AG: If Only They Had Known
For Mother’s Day, I took my wife to LakeArrowhead in the San Bernardino Mountains for a nice lunch and a cruise around the lake. It’s a familiar haunt for us, close enough for a one-day trip, distant enough to feel “out of the area.”
Lake Arrowhead is one of the many manmade lakes in California. Tall pines surround pristine blue waters. It’s the kind of place the rich and famous build homes. Brian Wilson of the Beach Boys has a stunning house on the lake, Doris Day once lived in the area, and the inscrutable Howard Hughes used to fly his seaplane and land on the lake.
It is one of loveliest spots on our planet.
Lest you think the Lake Arrowhead Chamber of Commerce has hired me to shill for them, I’ll get to the point: To buy a home on or near the lake will cost you—cost you big time. Unless you’re the type who doesn’t worry about the occasionally misplaced ten grand, you might find the mortgage payments a little steep. Bare property will set you back a million and half or more. If there’s a house on the lot…well, it goes up a few million.
During the early 1930s the Los Angeles Times undertook an interesting marketing plan. They owned a good deal of property around one of the lake’s bays. Someone decided they could increase annual subscriptions simply by giving everyone who signed up for a year’s worth of papers a lot at Lake Arrowhead. Yes, you read correctly—give a lot to everyone who paid for a year’s subscription.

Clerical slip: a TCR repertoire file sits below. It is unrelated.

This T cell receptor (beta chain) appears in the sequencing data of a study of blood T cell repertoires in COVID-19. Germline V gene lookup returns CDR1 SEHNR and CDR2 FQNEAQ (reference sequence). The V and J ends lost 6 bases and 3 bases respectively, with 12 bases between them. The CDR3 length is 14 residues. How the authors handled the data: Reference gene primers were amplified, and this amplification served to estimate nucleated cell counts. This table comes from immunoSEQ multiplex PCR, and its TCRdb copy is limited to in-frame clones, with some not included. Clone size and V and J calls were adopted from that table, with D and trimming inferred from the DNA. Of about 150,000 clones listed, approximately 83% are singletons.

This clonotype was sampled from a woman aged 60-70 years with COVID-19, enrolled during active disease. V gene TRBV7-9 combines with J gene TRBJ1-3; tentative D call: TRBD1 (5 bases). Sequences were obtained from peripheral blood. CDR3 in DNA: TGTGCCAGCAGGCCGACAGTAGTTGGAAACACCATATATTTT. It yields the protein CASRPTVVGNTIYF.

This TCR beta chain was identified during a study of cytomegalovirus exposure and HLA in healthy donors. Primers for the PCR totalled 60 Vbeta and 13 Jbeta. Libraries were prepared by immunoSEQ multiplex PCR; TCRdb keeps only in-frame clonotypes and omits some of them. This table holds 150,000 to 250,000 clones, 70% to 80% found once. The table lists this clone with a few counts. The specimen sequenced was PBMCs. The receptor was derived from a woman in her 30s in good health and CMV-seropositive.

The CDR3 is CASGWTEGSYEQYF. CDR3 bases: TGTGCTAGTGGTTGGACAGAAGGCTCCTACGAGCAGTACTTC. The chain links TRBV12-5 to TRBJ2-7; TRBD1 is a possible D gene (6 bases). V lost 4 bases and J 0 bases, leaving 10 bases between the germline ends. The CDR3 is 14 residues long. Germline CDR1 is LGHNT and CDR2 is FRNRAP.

Of course, in the third decade of the Twentieth Century, property values had yet to skyrocket. Still, property in exchange for a newspaper subscription seemed a pretty good deal, and many people took advantage of the offer.
Then the bill for property tax arrived. Some found the $37 a tad exorbitant and returned the lots. Actually, all the new property owners returned their subscription gift.
If only they had known.
To be fair, getting to Lake Arrowhead was more challenging seventy-five or more years ago, and the Depression had driven many families to their knees. Still…one of those “free” lots would pull in millions today.
One problem with being human is we cannot see the future. Some of us have trouble remembering the past and just making our way through the present is challenging enough. But the future is coming, and we can make a mark on it.
One idea that keeps writers going is the knowledge that their books may live beyond them. It might be in the dark corner of the library, but the book is still there. When we do what we do—writer, engineer, homemaker, whatever,—we make an impact on the future. We don’t know what the impact will be or if it will land like a Rhode Island-sized asteroid, or a speck of dust, but it will be real.
I have no idea what, if any, impact my books have had. On the scale of noticeability my work may barely register, but it will register. No one knows what the outcome of their work will be. We can plan, make educated guesses, but we can’t know with any certainty so the work itself needs to be gratifying.
King Solomon said it well: “So I commend the enjoyment of life, because nothing is better for a man under the sun than to eat and drink and be glad. Then joy will accompany him in his work all the days of the life God has given him under the sun.” (Eccl. 8:15 NIV)Al Gansky writes from his home in California. Look for his work at www.altongansky.com.